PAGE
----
8. “Truth” is Different from Facts: We know telling the truth matters. But we’ve also seen two people in the exact same room have a different version of their own truth. In debate, we learn that truth can be subjective. Facts matter. And the only way to engage in a constructive debate is to know the facts. There is a big difference between facts, “truths” and opinion.
9. The Importance of Education: We learned how grateful we are for school and education. We miss our friends. We miss our teachers. We miss being together, laughing, learning, helping and challenging one another to grow, academically and as young adults. Even though we’re still learning and growing in some new, cool ways now – we miss learning the way we used to. We realize how fortunate we are to go to school at all.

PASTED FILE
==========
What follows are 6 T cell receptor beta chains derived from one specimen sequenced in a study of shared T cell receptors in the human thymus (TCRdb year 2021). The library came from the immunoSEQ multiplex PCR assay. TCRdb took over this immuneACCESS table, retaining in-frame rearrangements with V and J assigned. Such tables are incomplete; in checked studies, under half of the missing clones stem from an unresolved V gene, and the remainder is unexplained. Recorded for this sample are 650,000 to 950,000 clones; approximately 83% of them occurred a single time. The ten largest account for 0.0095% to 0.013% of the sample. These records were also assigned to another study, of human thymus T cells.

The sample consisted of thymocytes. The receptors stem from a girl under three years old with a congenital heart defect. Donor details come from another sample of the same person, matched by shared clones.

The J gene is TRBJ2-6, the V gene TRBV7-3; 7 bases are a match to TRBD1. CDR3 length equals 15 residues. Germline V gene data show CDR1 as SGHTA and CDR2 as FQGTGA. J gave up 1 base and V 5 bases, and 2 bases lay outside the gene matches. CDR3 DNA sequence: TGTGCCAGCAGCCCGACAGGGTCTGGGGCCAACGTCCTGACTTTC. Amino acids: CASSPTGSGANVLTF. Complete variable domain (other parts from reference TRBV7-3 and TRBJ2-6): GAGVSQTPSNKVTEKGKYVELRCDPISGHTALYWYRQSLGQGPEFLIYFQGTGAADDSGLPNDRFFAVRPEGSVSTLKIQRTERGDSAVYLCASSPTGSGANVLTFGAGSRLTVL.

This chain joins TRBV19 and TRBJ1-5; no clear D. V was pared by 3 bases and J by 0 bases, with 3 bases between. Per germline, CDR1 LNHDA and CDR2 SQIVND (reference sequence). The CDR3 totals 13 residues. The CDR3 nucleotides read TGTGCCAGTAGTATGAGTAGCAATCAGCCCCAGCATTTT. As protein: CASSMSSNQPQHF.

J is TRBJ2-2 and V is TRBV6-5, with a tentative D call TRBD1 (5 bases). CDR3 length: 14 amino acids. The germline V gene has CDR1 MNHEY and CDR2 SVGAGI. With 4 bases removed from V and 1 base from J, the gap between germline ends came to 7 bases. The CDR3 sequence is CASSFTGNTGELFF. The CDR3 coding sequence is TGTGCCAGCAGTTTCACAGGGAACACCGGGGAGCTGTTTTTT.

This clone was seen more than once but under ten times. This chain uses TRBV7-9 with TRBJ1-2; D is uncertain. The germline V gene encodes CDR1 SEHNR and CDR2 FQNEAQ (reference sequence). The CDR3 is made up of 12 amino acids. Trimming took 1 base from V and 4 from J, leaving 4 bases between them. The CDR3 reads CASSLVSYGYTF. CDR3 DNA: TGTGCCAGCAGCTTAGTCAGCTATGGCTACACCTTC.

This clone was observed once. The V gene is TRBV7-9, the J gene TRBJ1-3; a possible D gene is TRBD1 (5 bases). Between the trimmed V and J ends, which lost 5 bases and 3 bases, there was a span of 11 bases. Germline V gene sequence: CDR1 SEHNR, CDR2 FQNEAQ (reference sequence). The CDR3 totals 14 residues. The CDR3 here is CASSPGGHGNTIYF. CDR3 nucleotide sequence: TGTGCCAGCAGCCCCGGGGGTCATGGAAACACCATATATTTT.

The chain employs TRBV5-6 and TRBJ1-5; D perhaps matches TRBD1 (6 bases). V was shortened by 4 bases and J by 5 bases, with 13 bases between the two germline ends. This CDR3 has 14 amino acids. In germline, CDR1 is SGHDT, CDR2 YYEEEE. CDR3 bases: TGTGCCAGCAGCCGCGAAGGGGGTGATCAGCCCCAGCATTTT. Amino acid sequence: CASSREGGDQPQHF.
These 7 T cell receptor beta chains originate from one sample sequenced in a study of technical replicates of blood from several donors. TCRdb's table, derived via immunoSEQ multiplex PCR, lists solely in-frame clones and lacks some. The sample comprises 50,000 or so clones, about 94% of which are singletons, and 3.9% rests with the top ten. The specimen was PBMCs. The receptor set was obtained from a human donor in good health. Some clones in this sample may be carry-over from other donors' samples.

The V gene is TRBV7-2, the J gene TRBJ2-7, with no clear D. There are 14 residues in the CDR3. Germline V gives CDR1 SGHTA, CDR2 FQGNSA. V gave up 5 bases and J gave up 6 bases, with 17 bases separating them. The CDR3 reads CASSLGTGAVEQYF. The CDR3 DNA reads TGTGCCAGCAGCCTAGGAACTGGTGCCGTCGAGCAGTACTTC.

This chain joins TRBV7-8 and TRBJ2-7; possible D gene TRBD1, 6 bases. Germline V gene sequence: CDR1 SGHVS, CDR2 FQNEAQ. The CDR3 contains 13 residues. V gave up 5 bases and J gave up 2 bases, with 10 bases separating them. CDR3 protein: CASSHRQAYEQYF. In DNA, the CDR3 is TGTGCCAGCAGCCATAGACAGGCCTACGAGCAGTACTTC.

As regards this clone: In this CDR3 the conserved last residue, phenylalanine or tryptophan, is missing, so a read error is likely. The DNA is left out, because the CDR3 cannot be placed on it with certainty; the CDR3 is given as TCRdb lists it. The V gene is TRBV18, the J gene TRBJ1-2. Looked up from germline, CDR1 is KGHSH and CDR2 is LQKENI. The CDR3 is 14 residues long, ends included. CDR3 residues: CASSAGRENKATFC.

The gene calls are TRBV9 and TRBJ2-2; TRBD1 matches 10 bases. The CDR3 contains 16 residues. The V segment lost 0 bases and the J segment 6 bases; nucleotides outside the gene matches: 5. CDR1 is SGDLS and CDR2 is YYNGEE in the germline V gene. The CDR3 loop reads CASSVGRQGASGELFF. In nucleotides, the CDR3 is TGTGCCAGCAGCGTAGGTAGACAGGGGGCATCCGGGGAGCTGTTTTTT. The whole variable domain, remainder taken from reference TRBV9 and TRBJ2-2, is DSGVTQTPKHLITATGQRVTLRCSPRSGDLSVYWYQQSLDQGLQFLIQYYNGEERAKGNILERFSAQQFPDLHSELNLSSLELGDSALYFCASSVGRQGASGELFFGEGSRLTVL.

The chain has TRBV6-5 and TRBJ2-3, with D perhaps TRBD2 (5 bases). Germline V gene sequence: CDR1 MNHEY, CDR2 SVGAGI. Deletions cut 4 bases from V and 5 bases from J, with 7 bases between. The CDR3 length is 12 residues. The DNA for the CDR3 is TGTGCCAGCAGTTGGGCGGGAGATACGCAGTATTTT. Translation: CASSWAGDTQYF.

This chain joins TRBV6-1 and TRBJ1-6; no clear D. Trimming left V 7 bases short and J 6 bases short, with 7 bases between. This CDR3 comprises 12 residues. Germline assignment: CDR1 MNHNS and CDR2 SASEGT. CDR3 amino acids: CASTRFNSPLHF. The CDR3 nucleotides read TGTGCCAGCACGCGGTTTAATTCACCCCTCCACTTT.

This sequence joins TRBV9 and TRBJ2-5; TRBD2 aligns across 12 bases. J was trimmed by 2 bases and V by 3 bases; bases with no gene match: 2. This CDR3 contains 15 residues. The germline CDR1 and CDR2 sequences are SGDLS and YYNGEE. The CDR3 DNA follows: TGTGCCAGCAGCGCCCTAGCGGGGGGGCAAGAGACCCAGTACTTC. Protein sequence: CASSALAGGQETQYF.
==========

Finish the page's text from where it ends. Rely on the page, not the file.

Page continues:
10. A Positive, Team Mindset Matters: While many of us participate in sports and clubs, we learned by watching others during this time what it really means to be a great team. It’s amazing to see the way people have come together in a crisis. In NYC, people clap every night. At 7pm, the now mostly empty streets erupt with cheers for the healthcare and essential workers. It’s amazing to see people support one another, support small business, deliver necessary medical supplies, food to workers, the elderly and those in need, educators do whatever it takes, celebrities raise money, musicians play concerts, and parents try to do whatever they can – to make this situation work, and protect us. While everyone is facing this tough situation to a different degree, it’s amazing to see people use their strengths to support one another in whatever way they can, despite their own challenges. We should use this as a model and remember we’re one team.